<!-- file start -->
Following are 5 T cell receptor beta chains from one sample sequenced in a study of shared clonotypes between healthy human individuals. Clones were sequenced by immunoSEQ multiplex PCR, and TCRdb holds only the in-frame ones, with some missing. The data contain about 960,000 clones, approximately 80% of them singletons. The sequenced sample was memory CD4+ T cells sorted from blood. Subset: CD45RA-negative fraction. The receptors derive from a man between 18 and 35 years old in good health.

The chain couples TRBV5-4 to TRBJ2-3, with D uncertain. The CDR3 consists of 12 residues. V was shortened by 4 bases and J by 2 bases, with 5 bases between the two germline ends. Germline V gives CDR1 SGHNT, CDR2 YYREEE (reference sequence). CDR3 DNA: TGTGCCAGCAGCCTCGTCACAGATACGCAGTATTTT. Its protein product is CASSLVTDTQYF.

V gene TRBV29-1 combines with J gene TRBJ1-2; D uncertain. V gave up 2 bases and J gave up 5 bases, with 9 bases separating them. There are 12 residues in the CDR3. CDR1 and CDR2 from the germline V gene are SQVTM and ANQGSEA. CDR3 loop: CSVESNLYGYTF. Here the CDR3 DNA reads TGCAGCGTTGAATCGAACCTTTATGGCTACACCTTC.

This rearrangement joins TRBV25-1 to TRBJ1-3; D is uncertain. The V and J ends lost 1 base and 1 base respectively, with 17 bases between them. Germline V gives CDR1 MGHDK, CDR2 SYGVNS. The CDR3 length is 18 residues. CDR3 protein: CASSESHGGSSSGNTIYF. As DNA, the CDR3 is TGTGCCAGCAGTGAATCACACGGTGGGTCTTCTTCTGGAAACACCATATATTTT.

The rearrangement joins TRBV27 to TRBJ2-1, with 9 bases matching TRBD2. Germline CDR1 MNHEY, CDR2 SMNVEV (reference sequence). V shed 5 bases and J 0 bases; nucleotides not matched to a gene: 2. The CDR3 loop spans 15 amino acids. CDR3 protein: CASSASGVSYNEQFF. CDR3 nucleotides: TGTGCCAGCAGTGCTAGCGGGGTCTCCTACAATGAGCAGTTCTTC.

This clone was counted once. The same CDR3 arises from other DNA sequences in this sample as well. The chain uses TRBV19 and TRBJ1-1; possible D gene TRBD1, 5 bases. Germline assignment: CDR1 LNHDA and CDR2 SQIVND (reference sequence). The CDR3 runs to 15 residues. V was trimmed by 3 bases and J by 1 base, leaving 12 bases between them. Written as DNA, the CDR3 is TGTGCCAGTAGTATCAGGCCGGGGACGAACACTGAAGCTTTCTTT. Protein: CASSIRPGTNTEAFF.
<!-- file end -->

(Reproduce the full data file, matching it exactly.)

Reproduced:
Following are 5 T cell receptor beta chains from one sample sequenced in a study of shared clonotypes between healthy human individuals. Clones were sequenced by immunoSEQ multiplex PCR, and TCRdb holds only the in-frame ones, with some missing. The data contain about 960,000 clones, approximately 80% of them singletons. The sequenced sample was memory CD4+ T cells sorted from blood. Subset: CD45RA-negative fraction. The receptors derive from a man between 18 and 35 years old in good health.

The chain couples TRBV5-4 to TRBJ2-3, with D uncertain. The CDR3 consists of 12 residues. V was shortened by 4 bases and J by 2 bases, with 5 bases between the two germline ends. Germline V gives CDR1 SGHNT, CDR2 YYREEE (reference sequence). CDR3 DNA: TGTGCCAGCAGCCTCGTCACAGATACGCAGTATTTT. Its protein product is CASSLVTDTQYF.

V gene TRBV29-1 combines with J gene TRBJ1-2; D uncertain. V gave up 2 bases and J gave up 5 bases, with 9 bases separating them. There are 12 residues in the CDR3. CDR1 and CDR2 from the germline V gene are SQVTM and ANQGSEA. CDR3 loop: CSVESNLYGYTF. Here the CDR3 DNA reads TGCAGCGTTGAATCGAACCTTTATGGCTACACCTTC.

This rearrangement joins TRBV25-1 to TRBJ1-3; D is uncertain. The V and J ends lost 1 base and 1 base respectively, with 17 bases between them. Germline V gives CDR1 MGHDK, CDR2 SYGVNS. The CDR3 length is 18 residues. CDR3 protein: CASSESHGGSSSGNTIYF. As DNA, the CDR3 is TGTGCCAGCAGTGAATCACACGGTGGGTCTTCTTCTGGAAACACCATATATTTT.

The rearrangement joins TRBV27 to TRBJ2-1, with 9 bases matching TRBD2. Germline CDR1 MNHEY, CDR2 SMNVEV (reference sequence). V shed 5 bases and J 0 bases; nucleotides not matched to a gene: 2. The CDR3 loop spans 15 amino acids. CDR3 protein: CASSASGVSYNEQFF. CDR3 nucleotides: TGTGCCAGCAGTGCTAGCGGGGTCTCCTACAATGAGCAGTTCTTC.

This clone was counted once. The same CDR3 arises from other DNA sequences in this sample as well. The chain uses TRBV19 and TRBJ1-1; possible D gene TRBD1, 5 bases. Germline assignment: CDR1 LNHDA and CDR2 SQIVND (reference sequence). The CDR3 runs to 15 residues. V was trimmed by 3 bases and J by 1 base, leaving 12 bases between them. Written as DNA, the CDR3 is TGTGCCAGTAGTATCAGGCCGGGGACGAACACTGAAGCTTTCTTT. Protein: CASSIRPGTNTEAFF.